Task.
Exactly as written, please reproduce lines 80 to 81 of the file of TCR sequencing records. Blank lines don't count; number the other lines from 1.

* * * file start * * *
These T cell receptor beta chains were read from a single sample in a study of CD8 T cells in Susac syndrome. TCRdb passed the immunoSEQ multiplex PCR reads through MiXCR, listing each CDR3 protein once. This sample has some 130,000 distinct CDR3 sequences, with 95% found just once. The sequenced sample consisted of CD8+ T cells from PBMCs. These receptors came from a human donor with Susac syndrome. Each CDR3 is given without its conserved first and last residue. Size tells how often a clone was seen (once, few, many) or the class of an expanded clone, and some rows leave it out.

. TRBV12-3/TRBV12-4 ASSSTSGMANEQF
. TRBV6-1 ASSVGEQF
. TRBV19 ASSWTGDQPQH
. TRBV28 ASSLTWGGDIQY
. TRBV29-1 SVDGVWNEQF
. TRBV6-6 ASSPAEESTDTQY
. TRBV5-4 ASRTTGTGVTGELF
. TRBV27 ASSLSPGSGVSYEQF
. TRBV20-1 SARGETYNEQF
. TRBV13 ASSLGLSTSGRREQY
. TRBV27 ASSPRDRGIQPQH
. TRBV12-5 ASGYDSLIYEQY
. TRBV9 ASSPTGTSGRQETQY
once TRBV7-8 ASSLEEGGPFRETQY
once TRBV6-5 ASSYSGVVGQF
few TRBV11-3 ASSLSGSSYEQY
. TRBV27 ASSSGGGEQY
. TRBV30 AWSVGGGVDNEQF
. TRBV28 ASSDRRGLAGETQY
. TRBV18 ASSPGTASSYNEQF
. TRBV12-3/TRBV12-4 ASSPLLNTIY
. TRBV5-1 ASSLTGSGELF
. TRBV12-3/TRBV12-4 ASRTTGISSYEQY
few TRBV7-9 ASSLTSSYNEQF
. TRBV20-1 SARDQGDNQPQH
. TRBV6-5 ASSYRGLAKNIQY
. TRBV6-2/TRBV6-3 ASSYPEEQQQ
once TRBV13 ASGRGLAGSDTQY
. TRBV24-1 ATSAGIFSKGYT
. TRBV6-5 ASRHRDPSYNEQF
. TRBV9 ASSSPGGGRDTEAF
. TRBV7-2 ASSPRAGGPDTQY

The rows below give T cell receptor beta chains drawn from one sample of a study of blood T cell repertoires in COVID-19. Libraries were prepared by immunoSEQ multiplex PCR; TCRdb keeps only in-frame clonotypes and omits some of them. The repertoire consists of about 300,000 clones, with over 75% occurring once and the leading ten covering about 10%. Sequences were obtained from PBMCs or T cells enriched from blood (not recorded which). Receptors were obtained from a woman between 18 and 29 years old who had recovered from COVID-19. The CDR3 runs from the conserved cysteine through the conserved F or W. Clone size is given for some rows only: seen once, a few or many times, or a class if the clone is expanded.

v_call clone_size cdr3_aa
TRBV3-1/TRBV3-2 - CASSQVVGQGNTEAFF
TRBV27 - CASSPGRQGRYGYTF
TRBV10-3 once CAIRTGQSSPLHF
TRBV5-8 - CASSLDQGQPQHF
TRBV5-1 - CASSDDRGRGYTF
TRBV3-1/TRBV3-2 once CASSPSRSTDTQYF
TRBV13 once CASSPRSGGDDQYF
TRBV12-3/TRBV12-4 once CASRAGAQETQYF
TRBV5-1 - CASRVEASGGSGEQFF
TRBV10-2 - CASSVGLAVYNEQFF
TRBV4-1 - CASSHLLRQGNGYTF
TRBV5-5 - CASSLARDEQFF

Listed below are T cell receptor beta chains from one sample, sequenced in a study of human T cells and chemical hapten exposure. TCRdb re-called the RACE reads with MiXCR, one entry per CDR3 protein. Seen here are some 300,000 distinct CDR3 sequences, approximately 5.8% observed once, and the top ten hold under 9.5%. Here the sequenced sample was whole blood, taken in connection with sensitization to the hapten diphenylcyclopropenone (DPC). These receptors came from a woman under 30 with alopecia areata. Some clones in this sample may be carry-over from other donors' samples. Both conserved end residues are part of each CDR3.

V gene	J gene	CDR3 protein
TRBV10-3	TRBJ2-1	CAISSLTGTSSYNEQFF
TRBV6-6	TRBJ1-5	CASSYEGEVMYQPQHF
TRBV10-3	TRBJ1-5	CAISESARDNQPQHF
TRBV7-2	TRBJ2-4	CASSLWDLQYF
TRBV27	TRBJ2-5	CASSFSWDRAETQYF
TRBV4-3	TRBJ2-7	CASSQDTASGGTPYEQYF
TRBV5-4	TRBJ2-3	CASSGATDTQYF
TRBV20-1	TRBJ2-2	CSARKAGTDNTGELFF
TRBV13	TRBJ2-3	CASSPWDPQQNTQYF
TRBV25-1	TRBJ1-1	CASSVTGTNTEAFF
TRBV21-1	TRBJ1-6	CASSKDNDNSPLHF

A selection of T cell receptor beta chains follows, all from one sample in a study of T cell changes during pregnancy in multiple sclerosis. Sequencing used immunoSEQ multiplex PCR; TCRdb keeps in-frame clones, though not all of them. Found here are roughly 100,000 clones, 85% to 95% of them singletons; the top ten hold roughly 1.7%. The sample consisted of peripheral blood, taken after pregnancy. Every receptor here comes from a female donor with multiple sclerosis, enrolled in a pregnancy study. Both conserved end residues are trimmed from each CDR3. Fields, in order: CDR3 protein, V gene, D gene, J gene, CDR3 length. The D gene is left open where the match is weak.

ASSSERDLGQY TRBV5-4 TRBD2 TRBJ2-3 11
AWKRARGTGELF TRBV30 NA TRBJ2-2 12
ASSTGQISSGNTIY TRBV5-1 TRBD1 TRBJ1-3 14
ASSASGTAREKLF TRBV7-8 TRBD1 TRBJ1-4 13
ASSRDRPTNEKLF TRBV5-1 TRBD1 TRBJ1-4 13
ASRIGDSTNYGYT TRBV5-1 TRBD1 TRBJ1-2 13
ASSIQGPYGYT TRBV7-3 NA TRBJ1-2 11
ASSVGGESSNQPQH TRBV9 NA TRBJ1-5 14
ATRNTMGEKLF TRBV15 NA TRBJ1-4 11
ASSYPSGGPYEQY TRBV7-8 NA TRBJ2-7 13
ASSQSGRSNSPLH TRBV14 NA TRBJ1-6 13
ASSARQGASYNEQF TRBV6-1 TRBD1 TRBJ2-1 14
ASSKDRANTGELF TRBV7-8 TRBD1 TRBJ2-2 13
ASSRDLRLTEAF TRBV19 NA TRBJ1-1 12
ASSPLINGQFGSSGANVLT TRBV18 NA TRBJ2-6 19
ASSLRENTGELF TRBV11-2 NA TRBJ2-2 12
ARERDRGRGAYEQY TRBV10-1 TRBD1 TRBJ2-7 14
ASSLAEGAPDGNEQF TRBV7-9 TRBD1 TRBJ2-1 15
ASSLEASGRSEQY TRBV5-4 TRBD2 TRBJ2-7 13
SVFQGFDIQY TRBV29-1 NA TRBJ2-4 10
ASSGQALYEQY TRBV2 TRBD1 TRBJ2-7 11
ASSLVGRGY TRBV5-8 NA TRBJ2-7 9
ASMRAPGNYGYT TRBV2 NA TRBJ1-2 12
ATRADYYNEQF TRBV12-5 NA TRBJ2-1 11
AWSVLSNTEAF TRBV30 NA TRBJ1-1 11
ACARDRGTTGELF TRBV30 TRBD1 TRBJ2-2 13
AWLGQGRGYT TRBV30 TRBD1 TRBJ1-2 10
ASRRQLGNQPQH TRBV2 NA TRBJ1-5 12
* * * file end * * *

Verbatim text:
ASSLEASGRSEQY TRBV5-4 TRBD2 TRBJ2-7 13
SVFQGFDIQY TRBV29-1 NA TRBJ2-4 10